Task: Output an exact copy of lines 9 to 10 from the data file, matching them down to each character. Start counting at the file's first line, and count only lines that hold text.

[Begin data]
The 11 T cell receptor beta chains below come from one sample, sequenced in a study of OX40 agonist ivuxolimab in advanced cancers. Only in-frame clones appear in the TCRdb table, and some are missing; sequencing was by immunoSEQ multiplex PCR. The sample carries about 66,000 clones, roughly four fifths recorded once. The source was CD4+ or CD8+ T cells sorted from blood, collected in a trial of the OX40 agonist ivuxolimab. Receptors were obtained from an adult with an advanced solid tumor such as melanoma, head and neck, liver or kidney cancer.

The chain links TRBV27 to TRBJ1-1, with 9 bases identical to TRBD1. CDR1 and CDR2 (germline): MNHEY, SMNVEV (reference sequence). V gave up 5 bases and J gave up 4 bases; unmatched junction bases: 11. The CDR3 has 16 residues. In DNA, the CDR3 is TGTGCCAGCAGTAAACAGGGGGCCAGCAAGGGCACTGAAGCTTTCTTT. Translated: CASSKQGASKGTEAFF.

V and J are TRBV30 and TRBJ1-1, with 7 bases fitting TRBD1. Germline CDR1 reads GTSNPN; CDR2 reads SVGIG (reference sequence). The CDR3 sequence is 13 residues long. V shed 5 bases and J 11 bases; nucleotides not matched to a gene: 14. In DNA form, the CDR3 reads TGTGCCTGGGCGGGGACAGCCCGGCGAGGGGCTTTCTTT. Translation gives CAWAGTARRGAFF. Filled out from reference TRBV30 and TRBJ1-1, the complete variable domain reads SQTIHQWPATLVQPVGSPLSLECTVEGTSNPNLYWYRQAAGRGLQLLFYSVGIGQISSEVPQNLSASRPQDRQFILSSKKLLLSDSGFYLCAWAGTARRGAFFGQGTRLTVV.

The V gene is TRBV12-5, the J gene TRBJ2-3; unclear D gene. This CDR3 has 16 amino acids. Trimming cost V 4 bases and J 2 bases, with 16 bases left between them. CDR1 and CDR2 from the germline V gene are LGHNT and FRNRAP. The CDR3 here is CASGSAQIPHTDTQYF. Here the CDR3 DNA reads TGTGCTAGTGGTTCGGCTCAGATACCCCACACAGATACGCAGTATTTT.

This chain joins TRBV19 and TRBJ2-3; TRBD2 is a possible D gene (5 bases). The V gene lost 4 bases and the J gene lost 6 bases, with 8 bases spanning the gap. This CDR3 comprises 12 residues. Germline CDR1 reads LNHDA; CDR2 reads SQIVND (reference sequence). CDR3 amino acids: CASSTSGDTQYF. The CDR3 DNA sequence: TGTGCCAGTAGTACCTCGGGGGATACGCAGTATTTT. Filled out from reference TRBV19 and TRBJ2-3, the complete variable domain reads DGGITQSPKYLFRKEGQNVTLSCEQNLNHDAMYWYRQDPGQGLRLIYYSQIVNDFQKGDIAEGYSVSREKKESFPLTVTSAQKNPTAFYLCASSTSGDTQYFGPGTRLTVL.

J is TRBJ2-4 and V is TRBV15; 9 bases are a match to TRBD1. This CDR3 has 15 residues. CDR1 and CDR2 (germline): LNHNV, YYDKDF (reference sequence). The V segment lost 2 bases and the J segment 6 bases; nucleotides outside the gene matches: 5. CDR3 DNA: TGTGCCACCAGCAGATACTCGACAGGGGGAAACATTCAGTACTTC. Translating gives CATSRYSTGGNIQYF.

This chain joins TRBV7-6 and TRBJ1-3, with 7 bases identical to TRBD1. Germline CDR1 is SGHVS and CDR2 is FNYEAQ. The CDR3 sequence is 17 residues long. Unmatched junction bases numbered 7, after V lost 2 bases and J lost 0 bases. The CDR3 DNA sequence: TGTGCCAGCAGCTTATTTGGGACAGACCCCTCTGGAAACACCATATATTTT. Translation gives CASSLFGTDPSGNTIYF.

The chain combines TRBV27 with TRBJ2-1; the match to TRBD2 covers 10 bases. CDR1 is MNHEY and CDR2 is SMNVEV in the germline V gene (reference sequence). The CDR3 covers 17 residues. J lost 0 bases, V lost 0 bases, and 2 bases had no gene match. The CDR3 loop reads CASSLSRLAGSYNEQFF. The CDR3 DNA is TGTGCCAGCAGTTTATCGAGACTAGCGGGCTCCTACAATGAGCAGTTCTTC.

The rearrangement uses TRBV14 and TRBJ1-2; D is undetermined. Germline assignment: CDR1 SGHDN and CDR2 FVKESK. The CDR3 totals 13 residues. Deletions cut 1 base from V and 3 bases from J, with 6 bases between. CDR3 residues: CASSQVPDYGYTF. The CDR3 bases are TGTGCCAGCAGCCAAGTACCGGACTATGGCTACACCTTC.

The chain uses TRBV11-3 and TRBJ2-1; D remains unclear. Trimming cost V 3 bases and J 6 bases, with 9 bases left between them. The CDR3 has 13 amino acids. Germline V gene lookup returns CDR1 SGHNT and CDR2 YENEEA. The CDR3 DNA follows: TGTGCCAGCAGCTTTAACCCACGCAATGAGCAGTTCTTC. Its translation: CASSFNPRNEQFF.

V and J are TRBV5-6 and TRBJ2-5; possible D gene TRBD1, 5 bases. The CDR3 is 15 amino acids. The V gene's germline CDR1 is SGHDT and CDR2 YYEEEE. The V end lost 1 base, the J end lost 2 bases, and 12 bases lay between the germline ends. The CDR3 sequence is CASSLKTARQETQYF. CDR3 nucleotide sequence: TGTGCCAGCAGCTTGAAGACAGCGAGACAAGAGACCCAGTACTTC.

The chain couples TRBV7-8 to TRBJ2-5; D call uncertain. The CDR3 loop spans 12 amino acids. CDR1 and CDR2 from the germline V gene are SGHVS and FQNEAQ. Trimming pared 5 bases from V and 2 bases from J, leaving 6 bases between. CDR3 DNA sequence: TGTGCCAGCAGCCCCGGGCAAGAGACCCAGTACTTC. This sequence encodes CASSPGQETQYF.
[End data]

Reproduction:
The rearrangement uses TRBV14 and TRBJ1-2; D is undetermined. Germline assignment: CDR1 SGHDN and CDR2 FVKESK. The CDR3 totals 13 residues. Deletions cut 1 base from V and 3 bases from J, with 6 bases between. CDR3 residues: CASSQVPDYGYTF. The CDR3 bases are TGTGCCAGCAGCCAAGTACCGGACTATGGCTACACCTTC.

The chain uses TRBV11-3 and TRBJ2-1; D remains unclear. Trimming cost V 3 bases and J 6 bases, with 9 bases left between them. The CDR3 has 13 amino acids. Germline V gene lookup returns CDR1 SGHNT and CDR2 YENEEA. The CDR3 DNA follows: TGTGCCAGCAGCTTTAACCCACGCAATGAGCAGTTCTTC. Its translation: CASSFNPRNEQFF.